Posted on May 22, 2017, by Travis Pulver
A couple of days ago, the Boston Celtics received a beat down in Game Two of the Eastern Conference Finals of epic proportions. The next day the team announced that Isaiah Thomas was out for the rest of the season. With the series moving to Cleveland for Games Three and Four there was no way there would be a Game Five—right?
As it turns out, there will be a Game Five after all.
Boston fell behind by as much as 21 points in the third period, but a furious rally cut the deficit down to five heading into the fourth quarter. Cleveland did what it could to hold onto the lead but with 5:43 left in the game Marcus Smart tied the game up at 95-95 with a clutch three-pointer.
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The lead changed hands a few times over the second half of the fourth quarter, but with 10 seconds on the clock, the game was tied up, 108-108, with Boston, set to take the final shot.
A play was drawn up for Avery Bradley. It worked, and he became open in the left wing long enough to get off a shot before the buzzer sounded. The ball hit the rim, bounced four times—and then fell in!
Yes, Sports Fans. The Boston Celtics won Game Three in Cleveland, 111-108.
Crazy, right? So—what the heck happened? How did the Celtics get it together without the help of their best player?
Not having Thomas may have actually helped. Without a threat like Thomas to focus on, the Cavaliers just had to treat everyone like a threat. Cleveland’s defense is at its best when it can focus on a couple of players, not all five—and it showed. Six players ended up scoring in double figures for the Celtics, four of the starters including Marcus Smart who was starting in place of Isaiah Thomas.
As a team, the Celtics easily had one of their best shooting performances of the postseason hitting 42 of 91 shots from the floor and 18 of 40 three-pointers. They were especially deadly from behind the arc in the second half (11-22).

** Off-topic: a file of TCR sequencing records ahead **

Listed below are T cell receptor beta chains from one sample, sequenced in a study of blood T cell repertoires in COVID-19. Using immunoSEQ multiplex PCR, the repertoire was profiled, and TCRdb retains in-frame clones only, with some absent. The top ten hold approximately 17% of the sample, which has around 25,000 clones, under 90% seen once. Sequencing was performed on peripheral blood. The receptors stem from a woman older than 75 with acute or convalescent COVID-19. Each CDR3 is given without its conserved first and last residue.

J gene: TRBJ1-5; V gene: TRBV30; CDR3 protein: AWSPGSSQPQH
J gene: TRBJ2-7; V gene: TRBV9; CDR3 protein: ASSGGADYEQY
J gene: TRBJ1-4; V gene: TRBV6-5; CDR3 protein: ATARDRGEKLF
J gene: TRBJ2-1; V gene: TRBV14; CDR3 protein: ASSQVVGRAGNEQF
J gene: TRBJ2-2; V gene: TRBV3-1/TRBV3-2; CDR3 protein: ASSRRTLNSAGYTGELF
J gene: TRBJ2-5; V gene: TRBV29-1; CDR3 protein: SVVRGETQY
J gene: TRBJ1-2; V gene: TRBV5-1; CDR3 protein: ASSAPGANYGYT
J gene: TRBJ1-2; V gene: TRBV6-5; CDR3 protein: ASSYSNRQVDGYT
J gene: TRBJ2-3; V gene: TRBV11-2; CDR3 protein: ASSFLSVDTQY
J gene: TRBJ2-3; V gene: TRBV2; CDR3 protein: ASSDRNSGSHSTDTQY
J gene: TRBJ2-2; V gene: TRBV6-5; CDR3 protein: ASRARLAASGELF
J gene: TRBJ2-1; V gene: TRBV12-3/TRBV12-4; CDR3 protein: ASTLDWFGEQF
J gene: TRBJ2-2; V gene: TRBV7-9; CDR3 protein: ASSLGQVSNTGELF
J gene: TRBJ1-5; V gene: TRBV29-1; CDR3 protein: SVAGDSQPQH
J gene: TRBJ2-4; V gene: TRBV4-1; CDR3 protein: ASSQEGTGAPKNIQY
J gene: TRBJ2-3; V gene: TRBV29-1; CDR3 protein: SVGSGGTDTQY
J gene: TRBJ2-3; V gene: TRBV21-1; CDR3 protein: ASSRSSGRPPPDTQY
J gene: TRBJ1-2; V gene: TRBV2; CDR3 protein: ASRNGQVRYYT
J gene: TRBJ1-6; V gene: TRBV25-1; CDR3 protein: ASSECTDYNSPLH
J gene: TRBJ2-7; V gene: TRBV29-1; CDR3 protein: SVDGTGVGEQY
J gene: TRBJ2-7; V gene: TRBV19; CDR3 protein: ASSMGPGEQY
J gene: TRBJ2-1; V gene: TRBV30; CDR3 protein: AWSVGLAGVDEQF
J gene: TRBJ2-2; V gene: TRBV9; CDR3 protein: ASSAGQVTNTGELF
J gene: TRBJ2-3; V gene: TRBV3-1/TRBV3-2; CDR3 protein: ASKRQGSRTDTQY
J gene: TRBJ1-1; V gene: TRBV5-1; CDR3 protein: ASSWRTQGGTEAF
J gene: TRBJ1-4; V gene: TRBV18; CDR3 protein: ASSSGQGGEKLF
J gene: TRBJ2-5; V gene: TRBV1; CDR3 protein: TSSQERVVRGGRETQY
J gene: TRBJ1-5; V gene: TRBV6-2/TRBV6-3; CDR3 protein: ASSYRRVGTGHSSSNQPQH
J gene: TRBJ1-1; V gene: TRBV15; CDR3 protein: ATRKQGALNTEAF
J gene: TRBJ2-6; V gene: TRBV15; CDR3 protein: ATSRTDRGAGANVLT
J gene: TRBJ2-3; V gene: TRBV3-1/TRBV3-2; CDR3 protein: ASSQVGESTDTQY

Smart had an especially hot hand hitting seven of ten three-pointers and scoring 19 of his 27 points in the second half. Cleveland, on the other hand, hit only two of 17 three-point attempts in the second half (14-22 in the first).
While Boston’s offense was red hot for much of the night, Cleveland still should have had enough firepower of its own to match the unexpected production of the Celtics. In seven of their previous ten playoff games—all wins—they scored more than 111 points. So—what happened?
Easy—LeBron James had an off night. Not just an off night, but a really off-night.
James was just 4-13 on the night for only 11 points. He hit only one basket in the second half (zero in the final 16 minutes of the game). As much as fans may hate to admit it—the man is human. Sometimes humans have bad days (or nights) at work.
“I had a tough game, period. Not just in the second half,” James said after the game. “I didn’t have it. That’s all I’ve got to say about my performance.”
It’s almost a shame that James had such a bad night because it meant the solid performances his teammates had were all for nothing. Kevin Love had another double-double with 28 points and ten rebounds, He caught fire from three-point range hitting seven of his 13 attempts. Kyrie Irving had 29 points, Tristan Thompson had 18, and JR Smith chipped in 13. Cleveland’s bench did not play much, and when they did, they didn’t do much (nine total points).
So, for the time being, it appears that at least the Eastern Conference Finals could end up being competitive. But can the Celtics count on LeBron James having more bad nights? Can they rely on Avery Bradley throwing up a buzzer beater that bounces on the rim four times before it falls?
Can the whole team have another stellar shooting night?
Fans will be able to see if they can when Game Four tips off Tuesday night at 8:30 PM ET on TNT.